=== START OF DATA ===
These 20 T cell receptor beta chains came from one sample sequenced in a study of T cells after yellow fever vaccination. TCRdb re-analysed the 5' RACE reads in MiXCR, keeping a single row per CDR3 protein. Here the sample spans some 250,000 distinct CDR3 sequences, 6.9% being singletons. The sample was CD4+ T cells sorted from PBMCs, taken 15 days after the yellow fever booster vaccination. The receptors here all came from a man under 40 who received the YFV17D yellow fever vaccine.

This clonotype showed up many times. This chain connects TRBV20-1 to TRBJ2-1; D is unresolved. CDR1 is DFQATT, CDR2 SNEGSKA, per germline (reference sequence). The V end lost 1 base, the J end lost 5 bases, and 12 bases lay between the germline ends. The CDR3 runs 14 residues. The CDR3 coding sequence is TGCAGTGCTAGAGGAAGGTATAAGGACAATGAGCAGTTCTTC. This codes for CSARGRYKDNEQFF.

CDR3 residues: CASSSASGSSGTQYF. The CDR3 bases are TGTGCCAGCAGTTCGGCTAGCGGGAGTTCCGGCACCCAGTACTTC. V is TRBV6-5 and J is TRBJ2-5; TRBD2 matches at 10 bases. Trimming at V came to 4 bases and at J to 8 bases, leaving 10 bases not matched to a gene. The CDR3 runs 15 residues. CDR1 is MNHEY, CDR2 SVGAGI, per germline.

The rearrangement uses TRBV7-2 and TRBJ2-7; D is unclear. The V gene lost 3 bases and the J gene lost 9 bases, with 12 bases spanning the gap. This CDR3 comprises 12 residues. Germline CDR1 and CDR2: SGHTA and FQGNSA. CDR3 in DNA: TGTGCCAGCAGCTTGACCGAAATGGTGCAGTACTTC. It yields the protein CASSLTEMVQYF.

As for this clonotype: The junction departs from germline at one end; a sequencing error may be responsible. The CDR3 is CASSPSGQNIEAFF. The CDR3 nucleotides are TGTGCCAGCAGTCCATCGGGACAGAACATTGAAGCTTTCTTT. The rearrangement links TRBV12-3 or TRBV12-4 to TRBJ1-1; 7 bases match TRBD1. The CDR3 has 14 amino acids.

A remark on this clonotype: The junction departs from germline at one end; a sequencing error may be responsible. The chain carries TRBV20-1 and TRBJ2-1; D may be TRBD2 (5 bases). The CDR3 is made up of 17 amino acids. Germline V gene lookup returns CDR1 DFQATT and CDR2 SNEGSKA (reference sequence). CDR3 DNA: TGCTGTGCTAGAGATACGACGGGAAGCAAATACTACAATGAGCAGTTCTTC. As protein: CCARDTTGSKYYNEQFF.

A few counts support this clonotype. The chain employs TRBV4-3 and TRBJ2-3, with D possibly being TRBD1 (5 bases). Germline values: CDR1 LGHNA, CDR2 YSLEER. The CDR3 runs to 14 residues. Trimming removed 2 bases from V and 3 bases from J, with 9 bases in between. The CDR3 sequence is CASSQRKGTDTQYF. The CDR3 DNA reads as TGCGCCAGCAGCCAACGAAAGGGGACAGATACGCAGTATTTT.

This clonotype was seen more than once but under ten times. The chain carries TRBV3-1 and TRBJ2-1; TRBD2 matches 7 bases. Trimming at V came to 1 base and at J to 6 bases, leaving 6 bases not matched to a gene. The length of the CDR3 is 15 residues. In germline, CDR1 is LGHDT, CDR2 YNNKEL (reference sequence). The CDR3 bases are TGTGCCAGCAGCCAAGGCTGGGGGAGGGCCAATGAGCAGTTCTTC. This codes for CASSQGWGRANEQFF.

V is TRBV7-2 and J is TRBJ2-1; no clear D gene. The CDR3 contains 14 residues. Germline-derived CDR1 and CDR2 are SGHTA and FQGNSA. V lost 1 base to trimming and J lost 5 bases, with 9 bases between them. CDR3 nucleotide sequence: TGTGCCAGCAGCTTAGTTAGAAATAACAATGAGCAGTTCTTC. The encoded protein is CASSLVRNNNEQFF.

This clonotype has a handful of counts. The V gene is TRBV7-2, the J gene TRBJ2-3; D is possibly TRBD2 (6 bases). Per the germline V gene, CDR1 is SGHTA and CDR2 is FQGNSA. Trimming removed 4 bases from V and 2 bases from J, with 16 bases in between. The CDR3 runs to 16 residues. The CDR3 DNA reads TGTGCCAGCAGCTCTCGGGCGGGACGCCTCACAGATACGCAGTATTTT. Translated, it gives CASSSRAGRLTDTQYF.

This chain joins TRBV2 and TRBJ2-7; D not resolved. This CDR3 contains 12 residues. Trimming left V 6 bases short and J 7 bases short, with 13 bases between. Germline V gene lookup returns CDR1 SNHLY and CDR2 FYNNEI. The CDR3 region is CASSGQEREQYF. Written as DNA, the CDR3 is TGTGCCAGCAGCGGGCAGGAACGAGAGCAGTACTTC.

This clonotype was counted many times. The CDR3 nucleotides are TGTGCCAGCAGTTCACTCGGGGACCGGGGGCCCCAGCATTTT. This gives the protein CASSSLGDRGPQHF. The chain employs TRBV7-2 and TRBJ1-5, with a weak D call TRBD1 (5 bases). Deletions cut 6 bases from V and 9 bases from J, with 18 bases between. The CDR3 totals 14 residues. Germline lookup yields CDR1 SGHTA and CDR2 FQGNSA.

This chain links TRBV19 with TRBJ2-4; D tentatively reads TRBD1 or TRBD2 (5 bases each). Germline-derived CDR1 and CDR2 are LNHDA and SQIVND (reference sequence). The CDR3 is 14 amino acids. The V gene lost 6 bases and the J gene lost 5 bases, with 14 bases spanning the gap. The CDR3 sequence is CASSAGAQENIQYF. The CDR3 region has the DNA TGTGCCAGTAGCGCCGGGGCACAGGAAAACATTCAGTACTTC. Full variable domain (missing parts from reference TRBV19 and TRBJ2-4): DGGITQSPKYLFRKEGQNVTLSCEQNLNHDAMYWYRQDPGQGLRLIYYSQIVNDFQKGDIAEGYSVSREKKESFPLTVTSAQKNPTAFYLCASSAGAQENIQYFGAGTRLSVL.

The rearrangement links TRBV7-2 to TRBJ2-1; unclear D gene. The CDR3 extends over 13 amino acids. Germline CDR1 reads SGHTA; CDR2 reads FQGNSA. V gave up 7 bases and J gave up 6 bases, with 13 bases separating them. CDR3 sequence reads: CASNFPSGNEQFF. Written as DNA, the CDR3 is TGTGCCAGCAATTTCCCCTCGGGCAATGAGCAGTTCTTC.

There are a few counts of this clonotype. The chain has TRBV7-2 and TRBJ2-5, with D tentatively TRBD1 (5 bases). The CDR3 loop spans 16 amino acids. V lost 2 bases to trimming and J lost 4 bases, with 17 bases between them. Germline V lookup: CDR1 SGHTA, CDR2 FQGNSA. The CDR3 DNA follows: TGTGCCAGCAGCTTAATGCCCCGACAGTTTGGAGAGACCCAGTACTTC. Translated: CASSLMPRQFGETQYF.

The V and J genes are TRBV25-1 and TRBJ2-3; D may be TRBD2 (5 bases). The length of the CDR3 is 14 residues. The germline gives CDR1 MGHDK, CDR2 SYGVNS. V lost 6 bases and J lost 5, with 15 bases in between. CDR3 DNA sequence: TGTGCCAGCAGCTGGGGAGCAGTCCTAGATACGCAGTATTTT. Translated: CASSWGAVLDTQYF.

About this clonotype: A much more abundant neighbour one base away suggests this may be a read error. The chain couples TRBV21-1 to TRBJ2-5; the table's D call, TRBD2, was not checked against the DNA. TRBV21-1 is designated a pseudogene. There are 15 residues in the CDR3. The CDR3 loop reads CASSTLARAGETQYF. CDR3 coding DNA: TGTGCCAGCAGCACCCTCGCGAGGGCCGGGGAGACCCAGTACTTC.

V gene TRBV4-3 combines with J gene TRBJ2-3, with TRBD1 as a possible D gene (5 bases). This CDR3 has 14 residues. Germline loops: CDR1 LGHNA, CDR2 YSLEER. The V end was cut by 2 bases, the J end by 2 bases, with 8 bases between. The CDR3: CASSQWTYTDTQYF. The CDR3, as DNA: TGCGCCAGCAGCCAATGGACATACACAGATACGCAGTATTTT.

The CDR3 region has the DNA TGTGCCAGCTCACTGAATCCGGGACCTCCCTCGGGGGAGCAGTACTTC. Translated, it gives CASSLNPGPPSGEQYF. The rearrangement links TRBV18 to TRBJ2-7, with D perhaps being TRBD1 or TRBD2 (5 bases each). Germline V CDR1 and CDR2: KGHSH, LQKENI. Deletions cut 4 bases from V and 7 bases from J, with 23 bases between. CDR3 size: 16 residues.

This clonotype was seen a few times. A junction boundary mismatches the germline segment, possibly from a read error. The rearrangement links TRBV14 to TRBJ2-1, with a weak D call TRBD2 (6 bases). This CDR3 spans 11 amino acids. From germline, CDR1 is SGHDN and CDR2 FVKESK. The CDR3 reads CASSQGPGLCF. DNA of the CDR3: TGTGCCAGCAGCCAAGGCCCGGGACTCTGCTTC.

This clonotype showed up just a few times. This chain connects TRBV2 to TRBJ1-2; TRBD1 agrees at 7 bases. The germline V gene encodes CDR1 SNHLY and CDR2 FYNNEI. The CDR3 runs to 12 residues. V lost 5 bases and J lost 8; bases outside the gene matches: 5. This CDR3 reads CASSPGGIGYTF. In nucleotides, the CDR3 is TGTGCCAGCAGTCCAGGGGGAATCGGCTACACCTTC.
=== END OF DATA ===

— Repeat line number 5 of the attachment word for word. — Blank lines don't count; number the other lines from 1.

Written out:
As for this clonotype: The junction departs from germline at one end; a sequencing error may be responsible. The CDR3 is CASSPSGQNIEAFF. The CDR3 nucleotides are TGTGCCAGCAGTCCATCGGGACAGAACATTGAAGCTTTCTTT. The rearrangement links TRBV12-3 or TRBV12-4 to TRBJ1-1; 7 bases match TRBD1. The CDR3 has 14 amino acids.